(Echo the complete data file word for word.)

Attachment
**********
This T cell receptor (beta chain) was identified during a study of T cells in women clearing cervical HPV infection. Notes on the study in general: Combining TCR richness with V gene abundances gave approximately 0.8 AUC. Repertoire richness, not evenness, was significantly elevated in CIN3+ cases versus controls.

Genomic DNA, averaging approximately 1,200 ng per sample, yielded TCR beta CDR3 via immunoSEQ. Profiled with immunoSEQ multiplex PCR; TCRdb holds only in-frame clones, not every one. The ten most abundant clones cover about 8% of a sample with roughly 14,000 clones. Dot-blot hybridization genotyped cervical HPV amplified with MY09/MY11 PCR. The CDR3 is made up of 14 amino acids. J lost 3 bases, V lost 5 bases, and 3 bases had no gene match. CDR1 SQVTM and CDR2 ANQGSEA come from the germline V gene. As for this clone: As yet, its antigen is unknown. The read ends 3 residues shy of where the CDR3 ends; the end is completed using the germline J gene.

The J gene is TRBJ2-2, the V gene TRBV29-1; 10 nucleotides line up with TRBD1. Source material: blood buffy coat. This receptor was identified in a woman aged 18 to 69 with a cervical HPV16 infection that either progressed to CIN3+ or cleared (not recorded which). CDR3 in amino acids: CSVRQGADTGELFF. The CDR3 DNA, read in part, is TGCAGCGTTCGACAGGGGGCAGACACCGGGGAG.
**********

This T cell receptor (beta chain) was identified during a study of T cells in women clearing cervical HPV infection. Notes on the study in general: Combining TCR richness with V gene abundances gave approximately 0.8 AUC. Repertoire richness, not evenness, was significantly elevated in CIN3+ cases versus controls.

Genomic DNA, averaging approximately 1,200 ng per sample, yielded TCR beta CDR3 via immunoSEQ. Profiled with immunoSEQ multiplex PCR; TCRdb holds only in-frame clones, not every one. The ten most abundant clones cover about 8% of a sample with roughly 14,000 clones. Dot-blot hybridization genotyped cervical HPV amplified with MY09/MY11 PCR. The CDR3 is made up of 14 amino acids. J lost 3 bases, V lost 5 bases, and 3 bases had no gene match. CDR1 SQVTM and CDR2 ANQGSEA come from the germline V gene. As for this clone: As yet, its antigen is unknown. The read ends 3 residues shy of where the CDR3 ends; the end is completed using the germline J gene.

The J gene is TRBJ2-2, the V gene TRBV29-1; 10 nucleotides line up with TRBD1. Source material: blood buffy coat. This receptor was identified in a woman aged 18 to 69 with a cervical HPV16 infection that either progressed to CIN3+ or cleared (not recorded which). CDR3 in amino acids: CSVRQGADTGELFF. The CDR3 DNA, read in part, is TGCAGCGTTCGACAGGGGGCAGACACCGGGGAG.